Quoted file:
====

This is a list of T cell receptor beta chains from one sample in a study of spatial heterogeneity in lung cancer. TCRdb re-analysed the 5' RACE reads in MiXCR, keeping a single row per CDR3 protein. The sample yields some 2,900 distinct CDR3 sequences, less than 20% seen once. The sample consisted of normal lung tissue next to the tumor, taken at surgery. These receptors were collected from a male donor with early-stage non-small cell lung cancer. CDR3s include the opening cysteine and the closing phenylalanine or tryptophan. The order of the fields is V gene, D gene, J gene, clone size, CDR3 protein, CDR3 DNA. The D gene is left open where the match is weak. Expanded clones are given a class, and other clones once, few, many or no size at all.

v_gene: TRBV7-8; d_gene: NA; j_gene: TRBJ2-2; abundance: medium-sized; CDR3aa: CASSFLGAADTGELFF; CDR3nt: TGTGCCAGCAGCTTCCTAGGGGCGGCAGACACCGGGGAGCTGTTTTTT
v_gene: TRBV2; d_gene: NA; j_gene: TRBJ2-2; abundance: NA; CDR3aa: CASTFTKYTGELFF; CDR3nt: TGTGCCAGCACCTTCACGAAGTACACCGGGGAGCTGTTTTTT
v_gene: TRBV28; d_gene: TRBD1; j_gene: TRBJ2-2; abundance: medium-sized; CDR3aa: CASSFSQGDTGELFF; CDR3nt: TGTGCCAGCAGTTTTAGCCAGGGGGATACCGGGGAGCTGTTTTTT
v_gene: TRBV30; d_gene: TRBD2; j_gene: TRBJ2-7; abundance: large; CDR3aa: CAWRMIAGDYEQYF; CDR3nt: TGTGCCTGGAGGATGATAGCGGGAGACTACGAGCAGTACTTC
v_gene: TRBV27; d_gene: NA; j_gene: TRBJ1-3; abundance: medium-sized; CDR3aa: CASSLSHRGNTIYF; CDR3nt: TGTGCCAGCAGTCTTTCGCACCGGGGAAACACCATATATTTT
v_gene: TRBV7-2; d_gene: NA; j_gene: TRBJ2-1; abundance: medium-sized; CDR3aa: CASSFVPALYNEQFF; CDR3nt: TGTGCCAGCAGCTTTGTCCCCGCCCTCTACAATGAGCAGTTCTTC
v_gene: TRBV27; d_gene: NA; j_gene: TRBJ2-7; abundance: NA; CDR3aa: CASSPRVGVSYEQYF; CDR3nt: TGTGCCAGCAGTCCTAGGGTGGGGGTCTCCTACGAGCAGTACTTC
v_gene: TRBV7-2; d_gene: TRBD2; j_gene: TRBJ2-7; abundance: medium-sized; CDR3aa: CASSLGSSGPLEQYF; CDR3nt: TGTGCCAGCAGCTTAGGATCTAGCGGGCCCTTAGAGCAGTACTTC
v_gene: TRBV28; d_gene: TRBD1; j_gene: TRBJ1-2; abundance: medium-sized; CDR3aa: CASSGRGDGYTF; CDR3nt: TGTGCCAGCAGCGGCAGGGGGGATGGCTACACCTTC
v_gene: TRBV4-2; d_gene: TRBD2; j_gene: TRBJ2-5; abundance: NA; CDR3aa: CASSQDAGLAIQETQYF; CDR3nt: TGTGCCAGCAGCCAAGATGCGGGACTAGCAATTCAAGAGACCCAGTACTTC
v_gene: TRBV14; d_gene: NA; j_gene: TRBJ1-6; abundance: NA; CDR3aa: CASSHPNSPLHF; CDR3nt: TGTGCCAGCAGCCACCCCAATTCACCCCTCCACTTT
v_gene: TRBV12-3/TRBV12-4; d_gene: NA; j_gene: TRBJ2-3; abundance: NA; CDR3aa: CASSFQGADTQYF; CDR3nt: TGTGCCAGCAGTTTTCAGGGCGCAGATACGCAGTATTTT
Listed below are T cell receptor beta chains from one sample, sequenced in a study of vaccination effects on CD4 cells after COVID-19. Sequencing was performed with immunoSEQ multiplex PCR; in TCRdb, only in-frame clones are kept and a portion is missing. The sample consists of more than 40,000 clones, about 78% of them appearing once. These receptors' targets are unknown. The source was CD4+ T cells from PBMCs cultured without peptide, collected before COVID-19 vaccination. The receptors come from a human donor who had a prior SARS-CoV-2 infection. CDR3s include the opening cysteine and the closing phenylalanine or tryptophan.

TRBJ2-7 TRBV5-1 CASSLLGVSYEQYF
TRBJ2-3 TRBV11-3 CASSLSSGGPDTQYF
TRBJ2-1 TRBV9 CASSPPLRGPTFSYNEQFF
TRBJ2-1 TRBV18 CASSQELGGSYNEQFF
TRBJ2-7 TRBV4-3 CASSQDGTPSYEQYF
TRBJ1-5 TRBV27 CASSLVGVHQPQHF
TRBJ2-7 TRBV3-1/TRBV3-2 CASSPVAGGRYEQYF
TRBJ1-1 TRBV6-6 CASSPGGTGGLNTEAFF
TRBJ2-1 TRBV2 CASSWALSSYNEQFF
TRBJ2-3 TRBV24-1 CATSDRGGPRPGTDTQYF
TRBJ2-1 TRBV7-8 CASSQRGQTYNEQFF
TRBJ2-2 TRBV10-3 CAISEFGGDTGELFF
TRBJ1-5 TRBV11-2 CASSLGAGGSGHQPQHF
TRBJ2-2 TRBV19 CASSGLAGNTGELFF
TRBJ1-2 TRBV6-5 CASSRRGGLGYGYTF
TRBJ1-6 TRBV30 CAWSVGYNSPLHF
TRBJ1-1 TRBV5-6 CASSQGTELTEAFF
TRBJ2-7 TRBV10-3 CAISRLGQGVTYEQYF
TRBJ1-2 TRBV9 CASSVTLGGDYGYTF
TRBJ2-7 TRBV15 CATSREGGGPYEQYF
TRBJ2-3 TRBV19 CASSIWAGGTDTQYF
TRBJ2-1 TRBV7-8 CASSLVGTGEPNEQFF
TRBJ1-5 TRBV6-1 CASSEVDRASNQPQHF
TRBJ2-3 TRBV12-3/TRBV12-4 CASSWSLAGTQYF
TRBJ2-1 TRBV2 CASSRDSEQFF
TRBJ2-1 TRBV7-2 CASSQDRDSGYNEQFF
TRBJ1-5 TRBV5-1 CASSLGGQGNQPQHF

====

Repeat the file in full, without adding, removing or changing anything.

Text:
This is a list of T cell receptor beta chains from one sample in a study of spatial heterogeneity in lung cancer. TCRdb re-analysed the 5' RACE reads in MiXCR, keeping a single row per CDR3 protein. The sample yields some 2,900 distinct CDR3 sequences, less than 20% seen once. The sample consisted of normal lung tissue next to the tumor, taken at surgery. These receptors were collected from a male donor with early-stage non-small cell lung cancer. CDR3s include the opening cysteine and the closing phenylalanine or tryptophan. The order of the fields is V gene, D gene, J gene, clone size, CDR3 protein, CDR3 DNA. The D gene is left open where the match is weak. Expanded clones are given a class, and other clones once, few, many or no size at all.

v_gene: TRBV7-8; d_gene: NA; j_gene: TRBJ2-2; abundance: medium-sized; CDR3aa: CASSFLGAADTGELFF; CDR3nt: TGTGCCAGCAGCTTCCTAGGGGCGGCAGACACCGGGGAGCTGTTTTTT
v_gene: TRBV2; d_gene: NA; j_gene: TRBJ2-2; abundance: NA; CDR3aa: CASTFTKYTGELFF; CDR3nt: TGTGCCAGCACCTTCACGAAGTACACCGGGGAGCTGTTTTTT
v_gene: TRBV28; d_gene: TRBD1; j_gene: TRBJ2-2; abundance: medium-sized; CDR3aa: CASSFSQGDTGELFF; CDR3nt: TGTGCCAGCAGTTTTAGCCAGGGGGATACCGGGGAGCTGTTTTTT
v_gene: TRBV30; d_gene: TRBD2; j_gene: TRBJ2-7; abundance: large; CDR3aa: CAWRMIAGDYEQYF; CDR3nt: TGTGCCTGGAGGATGATAGCGGGAGACTACGAGCAGTACTTC
v_gene: TRBV27; d_gene: NA; j_gene: TRBJ1-3; abundance: medium-sized; CDR3aa: CASSLSHRGNTIYF; CDR3nt: TGTGCCAGCAGTCTTTCGCACCGGGGAAACACCATATATTTT
v_gene: TRBV7-2; d_gene: NA; j_gene: TRBJ2-1; abundance: medium-sized; CDR3aa: CASSFVPALYNEQFF; CDR3nt: TGTGCCAGCAGCTTTGTCCCCGCCCTCTACAATGAGCAGTTCTTC
v_gene: TRBV27; d_gene: NA; j_gene: TRBJ2-7; abundance: NA; CDR3aa: CASSPRVGVSYEQYF; CDR3nt: TGTGCCAGCAGTCCTAGGGTGGGGGTCTCCTACGAGCAGTACTTC
v_gene: TRBV7-2; d_gene: TRBD2; j_gene: TRBJ2-7; abundance: medium-sized; CDR3aa: CASSLGSSGPLEQYF; CDR3nt: TGTGCCAGCAGCTTAGGATCTAGCGGGCCCTTAGAGCAGTACTTC
v_gene: TRBV28; d_gene: TRBD1; j_gene: TRBJ1-2; abundance: medium-sized; CDR3aa: CASSGRGDGYTF; CDR3nt: TGTGCCAGCAGCGGCAGGGGGGATGGCTACACCTTC
v_gene: TRBV4-2; d_gene: TRBD2; j_gene: TRBJ2-5; abundance: NA; CDR3aa: CASSQDAGLAIQETQYF; CDR3nt: TGTGCCAGCAGCCAAGATGCGGGACTAGCAATTCAAGAGACCCAGTACTTC
v_gene: TRBV14; d_gene: NA; j_gene: TRBJ1-6; abundance: NA; CDR3aa: CASSHPNSPLHF; CDR3nt: TGTGCCAGCAGCCACCCCAATTCACCCCTCCACTTT
v_gene: TRBV12-3/TRBV12-4; d_gene: NA; j_gene: TRBJ2-3; abundance: NA; CDR3aa: CASSFQGADTQYF; CDR3nt: TGTGCCAGCAGTTTTCAGGGCGCAGATACGCAGTATTTT
Listed below are T cell receptor beta chains from one sample, sequenced in a study of vaccination effects on CD4 cells after COVID-19. Sequencing was performed with immunoSEQ multiplex PCR; in TCRdb, only in-frame clones are kept and a portion is missing. The sample consists of more than 40,000 clones, about 78% of them appearing once. These receptors' targets are unknown. The source was CD4+ T cells from PBMCs cultured without peptide, collected before COVID-19 vaccination. The receptors come from a human donor who had a prior SARS-CoV-2 infection. CDR3s include the opening cysteine and the closing phenylalanine or tryptophan.

TRBJ2-7 TRBV5-1 CASSLLGVSYEQYF
TRBJ2-3 TRBV11-3 CASSLSSGGPDTQYF
TRBJ2-1 TRBV9 CASSPPLRGPTFSYNEQFF
TRBJ2-1 TRBV18 CASSQELGGSYNEQFF
TRBJ2-7 TRBV4-3 CASSQDGTPSYEQYF
TRBJ1-5 TRBV27 CASSLVGVHQPQHF
TRBJ2-7 TRBV3-1/TRBV3-2 CASSPVAGGRYEQYF
TRBJ1-1 TRBV6-6 CASSPGGTGGLNTEAFF
TRBJ2-1 TRBV2 CASSWALSSYNEQFF
TRBJ2-3 TRBV24-1 CATSDRGGPRPGTDTQYF
TRBJ2-1 TRBV7-8 CASSQRGQTYNEQFF
TRBJ2-2 TRBV10-3 CAISEFGGDTGELFF
TRBJ1-5 TRBV11-2 CASSLGAGGSGHQPQHF
TRBJ2-2 TRBV19 CASSGLAGNTGELFF
TRBJ1-2 TRBV6-5 CASSRRGGLGYGYTF
TRBJ1-6 TRBV30 CAWSVGYNSPLHF
TRBJ1-1 TRBV5-6 CASSQGTELTEAFF
TRBJ2-7 TRBV10-3 CAISRLGQGVTYEQYF
TRBJ1-2 TRBV9 CASSVTLGGDYGYTF
TRBJ2-7 TRBV15 CATSREGGGPYEQYF
TRBJ2-3 TRBV19 CASSIWAGGTDTQYF
TRBJ2-1 TRBV7-8 CASSLVGTGEPNEQFF
TRBJ1-5 TRBV6-1 CASSEVDRASNQPQHF
TRBJ2-3 TRBV12-3/TRBV12-4 CASSWSLAGTQYF
TRBJ2-1 TRBV2 CASSRDSEQFF
TRBJ2-1 TRBV7-2 CASSQDRDSGYNEQFF
TRBJ1-5 TRBV5-1 CASSLGGQGNQPQHF